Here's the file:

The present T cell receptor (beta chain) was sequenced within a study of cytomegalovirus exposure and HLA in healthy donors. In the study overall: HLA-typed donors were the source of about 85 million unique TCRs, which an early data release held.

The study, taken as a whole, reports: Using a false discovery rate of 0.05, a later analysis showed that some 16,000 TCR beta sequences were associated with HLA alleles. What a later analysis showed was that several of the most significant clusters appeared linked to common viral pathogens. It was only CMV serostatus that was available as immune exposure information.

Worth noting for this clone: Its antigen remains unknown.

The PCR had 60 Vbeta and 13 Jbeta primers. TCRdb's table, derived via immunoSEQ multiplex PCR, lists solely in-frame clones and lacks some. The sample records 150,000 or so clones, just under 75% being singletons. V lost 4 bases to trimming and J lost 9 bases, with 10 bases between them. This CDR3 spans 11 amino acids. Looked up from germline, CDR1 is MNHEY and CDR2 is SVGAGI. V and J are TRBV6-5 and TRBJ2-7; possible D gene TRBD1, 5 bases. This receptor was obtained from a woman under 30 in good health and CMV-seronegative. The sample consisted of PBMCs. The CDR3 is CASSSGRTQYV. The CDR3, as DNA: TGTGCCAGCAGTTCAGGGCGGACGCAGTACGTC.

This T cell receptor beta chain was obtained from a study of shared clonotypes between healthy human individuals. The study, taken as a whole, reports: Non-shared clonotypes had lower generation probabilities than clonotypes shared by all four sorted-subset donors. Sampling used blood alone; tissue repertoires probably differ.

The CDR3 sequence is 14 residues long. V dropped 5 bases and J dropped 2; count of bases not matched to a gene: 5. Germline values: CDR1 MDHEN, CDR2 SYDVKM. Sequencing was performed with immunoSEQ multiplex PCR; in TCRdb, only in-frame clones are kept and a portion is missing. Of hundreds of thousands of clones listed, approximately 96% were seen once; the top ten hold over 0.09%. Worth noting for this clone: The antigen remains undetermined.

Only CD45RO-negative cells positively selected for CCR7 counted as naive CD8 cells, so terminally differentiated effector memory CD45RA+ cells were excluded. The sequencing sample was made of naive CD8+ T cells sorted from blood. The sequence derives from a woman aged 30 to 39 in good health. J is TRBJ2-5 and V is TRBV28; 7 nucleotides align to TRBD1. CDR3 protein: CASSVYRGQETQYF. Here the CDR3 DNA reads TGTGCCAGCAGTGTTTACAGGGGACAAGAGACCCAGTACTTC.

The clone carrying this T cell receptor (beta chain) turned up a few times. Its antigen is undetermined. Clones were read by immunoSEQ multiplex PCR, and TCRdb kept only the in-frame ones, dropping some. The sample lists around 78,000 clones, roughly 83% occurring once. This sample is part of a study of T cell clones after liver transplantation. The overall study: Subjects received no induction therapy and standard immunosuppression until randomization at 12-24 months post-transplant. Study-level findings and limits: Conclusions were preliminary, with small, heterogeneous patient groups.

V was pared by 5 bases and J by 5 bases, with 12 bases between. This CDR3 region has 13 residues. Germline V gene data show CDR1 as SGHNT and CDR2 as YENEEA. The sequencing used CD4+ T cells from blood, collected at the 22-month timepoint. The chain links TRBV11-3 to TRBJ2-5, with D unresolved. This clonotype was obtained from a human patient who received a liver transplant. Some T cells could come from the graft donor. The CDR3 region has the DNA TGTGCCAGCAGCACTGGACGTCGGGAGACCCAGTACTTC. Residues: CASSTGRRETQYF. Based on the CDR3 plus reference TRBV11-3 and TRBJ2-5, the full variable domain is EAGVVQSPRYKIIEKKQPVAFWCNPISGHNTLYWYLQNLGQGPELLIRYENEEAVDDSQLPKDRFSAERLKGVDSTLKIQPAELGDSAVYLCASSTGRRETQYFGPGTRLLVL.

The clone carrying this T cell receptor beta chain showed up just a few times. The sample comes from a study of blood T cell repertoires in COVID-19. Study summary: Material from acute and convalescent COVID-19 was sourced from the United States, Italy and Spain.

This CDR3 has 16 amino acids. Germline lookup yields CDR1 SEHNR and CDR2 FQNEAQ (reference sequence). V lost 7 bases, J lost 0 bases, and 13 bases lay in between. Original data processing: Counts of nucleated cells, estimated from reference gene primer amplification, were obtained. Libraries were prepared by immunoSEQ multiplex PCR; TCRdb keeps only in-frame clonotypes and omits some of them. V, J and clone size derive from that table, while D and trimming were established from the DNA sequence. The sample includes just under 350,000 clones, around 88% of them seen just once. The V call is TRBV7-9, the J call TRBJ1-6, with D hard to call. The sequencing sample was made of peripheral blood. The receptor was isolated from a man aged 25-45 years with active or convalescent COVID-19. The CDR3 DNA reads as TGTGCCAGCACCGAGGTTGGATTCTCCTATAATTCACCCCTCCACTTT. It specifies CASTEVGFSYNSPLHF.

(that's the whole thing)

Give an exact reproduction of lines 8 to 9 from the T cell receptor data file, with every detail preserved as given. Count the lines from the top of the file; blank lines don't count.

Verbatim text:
The clone carrying this T cell receptor (beta chain) turned up a few times. Its antigen is undetermined. Clones were read by immunoSEQ multiplex PCR, and TCRdb kept only the in-frame ones, dropping some. The sample lists around 78,000 clones, roughly 83% occurring once. This sample is part of a study of T cell clones after liver transplantation. The overall study: Subjects received no induction therapy and standard immunosuppression until randomization at 12-24 months post-transplant. Study-level findings and limits: Conclusions were preliminary, with small, heterogeneous patient groups.

V was pared by 5 bases and J by 5 bases, with 12 bases between. This CDR3 region has 13 residues. Germline V gene data show CDR1 as SGHNT and CDR2 as YENEEA. The sequencing used CD4+ T cells from blood, collected at the 22-month timepoint. The chain links TRBV11-3 to TRBJ2-5, with D unresolved. This clonotype was obtained from a human patient who received a liver transplant. Some T cells could come from the graft donor. The CDR3 region has the DNA TGTGCCAGCAGCACTGGACGTCGGGAGACCCAGTACTTC. Residues: CASSTGRRETQYF. Based on the CDR3 plus reference TRBV11-3 and TRBJ2-5, the full variable domain is EAGVVQSPRYKIIEKKQPVAFWCNPISGHNTLYWYLQNLGQGPELLIRYENEEAVDDSQLPKDRFSAERLKGVDSTLKIQPAELGDSAVYLCASSTGRRETQYFGPGTRLLVL.